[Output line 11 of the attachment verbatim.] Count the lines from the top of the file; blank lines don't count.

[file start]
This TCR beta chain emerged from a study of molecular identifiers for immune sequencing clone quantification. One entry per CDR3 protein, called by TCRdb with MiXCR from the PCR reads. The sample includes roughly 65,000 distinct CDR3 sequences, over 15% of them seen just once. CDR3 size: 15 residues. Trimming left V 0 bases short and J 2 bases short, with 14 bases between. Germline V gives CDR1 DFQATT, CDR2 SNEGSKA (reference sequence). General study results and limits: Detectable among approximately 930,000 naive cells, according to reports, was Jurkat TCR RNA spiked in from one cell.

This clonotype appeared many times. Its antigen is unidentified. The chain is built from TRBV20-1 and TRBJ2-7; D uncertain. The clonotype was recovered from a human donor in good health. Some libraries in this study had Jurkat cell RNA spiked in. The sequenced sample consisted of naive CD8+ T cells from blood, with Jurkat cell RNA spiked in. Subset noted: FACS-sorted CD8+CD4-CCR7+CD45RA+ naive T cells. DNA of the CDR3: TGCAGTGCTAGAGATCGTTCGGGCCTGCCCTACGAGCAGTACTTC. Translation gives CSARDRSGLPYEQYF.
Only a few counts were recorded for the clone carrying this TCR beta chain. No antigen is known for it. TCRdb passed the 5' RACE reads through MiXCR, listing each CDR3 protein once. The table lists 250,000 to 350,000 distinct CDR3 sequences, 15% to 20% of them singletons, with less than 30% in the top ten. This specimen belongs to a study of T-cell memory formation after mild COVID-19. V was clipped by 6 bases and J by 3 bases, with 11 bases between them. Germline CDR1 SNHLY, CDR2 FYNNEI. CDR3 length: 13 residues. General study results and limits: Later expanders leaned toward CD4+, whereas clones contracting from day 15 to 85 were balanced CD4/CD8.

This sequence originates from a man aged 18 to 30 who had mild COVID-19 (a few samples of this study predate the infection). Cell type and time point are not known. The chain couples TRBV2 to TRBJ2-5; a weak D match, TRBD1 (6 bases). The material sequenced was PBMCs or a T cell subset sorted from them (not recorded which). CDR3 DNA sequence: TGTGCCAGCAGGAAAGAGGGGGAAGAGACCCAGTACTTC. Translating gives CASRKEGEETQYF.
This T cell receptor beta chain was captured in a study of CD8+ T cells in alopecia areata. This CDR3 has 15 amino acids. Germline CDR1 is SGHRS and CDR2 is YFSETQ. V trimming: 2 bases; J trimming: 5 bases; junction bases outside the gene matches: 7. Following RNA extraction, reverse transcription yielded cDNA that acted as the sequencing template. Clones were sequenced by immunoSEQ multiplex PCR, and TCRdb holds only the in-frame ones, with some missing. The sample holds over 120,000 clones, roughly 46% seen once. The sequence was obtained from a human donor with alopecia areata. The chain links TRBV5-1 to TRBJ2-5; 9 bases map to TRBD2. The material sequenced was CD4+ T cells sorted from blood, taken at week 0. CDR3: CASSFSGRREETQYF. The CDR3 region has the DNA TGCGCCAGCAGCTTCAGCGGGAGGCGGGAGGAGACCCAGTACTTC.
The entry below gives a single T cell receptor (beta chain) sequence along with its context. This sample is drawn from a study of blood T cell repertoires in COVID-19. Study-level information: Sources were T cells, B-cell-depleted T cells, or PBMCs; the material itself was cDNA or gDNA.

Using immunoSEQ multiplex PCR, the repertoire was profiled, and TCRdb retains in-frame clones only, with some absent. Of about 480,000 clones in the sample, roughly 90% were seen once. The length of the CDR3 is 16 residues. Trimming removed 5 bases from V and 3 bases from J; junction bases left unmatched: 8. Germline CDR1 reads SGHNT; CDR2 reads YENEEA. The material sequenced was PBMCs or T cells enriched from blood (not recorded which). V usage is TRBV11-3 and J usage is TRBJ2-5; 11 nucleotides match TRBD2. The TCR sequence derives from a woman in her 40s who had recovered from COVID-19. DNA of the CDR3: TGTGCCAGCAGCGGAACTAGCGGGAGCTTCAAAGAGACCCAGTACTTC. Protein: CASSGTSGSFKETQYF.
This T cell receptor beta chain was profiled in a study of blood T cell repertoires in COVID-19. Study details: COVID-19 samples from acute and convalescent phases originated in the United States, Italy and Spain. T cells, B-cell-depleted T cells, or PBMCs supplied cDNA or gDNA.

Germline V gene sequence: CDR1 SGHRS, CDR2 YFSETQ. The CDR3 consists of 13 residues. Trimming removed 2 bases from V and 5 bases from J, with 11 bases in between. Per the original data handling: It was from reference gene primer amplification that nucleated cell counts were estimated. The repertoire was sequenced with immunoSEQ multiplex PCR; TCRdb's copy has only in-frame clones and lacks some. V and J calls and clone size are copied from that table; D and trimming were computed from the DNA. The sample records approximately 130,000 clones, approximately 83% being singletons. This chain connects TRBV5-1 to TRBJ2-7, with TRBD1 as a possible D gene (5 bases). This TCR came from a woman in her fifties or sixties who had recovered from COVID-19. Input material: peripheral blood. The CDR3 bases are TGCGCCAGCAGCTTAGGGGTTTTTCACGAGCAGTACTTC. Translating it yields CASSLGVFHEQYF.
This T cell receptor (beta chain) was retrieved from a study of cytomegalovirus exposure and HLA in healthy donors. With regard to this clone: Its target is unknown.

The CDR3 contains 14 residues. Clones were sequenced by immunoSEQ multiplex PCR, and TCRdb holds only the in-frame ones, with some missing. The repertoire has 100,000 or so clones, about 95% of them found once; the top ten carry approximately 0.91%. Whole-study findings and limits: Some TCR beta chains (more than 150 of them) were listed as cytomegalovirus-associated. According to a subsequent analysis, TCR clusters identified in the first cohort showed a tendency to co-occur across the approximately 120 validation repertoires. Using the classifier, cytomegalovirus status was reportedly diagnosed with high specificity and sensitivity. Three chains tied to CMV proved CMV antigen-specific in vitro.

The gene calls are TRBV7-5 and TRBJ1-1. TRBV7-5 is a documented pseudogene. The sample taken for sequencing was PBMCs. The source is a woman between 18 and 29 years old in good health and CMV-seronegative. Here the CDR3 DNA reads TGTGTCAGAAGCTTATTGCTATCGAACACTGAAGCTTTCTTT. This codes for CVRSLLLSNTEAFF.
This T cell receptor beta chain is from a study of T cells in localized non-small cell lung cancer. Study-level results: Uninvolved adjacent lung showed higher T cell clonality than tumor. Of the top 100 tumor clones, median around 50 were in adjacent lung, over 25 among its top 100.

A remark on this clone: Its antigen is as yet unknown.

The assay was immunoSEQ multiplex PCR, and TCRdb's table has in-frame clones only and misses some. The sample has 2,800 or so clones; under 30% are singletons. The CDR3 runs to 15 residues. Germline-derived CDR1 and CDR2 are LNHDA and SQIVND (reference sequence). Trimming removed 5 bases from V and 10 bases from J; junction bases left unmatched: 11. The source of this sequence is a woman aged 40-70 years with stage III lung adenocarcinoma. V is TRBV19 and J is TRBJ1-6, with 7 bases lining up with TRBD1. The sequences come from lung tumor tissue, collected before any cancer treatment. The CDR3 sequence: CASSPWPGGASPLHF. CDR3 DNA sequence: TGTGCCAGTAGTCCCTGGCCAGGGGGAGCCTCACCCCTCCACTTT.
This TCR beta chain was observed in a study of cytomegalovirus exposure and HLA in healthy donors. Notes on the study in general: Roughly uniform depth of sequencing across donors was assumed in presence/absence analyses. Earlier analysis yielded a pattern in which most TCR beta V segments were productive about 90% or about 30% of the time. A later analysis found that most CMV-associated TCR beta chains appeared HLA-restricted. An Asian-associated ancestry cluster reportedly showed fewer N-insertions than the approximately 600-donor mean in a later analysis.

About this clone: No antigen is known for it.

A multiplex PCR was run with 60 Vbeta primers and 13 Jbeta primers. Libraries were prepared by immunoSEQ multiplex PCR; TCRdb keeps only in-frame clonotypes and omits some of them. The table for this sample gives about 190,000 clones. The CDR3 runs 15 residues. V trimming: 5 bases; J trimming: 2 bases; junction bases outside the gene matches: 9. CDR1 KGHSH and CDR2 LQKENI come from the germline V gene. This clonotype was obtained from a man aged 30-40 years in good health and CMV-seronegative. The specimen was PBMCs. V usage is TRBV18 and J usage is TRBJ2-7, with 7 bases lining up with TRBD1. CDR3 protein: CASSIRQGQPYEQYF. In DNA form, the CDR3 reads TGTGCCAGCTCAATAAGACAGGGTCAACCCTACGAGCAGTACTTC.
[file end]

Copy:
The CDR3 contains 14 residues. Clones were sequenced by immunoSEQ multiplex PCR, and TCRdb holds only the in-frame ones, with some missing. The repertoire has 100,000 or so clones, about 95% of them found once; the top ten carry approximately 0.91%. Whole-study findings and limits: Some TCR beta chains (more than 150 of them) were listed as cytomegalovirus-associated. According to a subsequent analysis, TCR clusters identified in the first cohort showed a tendency to co-occur across the approximately 120 validation repertoires. Using the classifier, cytomegalovirus status was reportedly diagnosed with high specificity and sensitivity. Three chains tied to CMV proved CMV antigen-specific in vitro.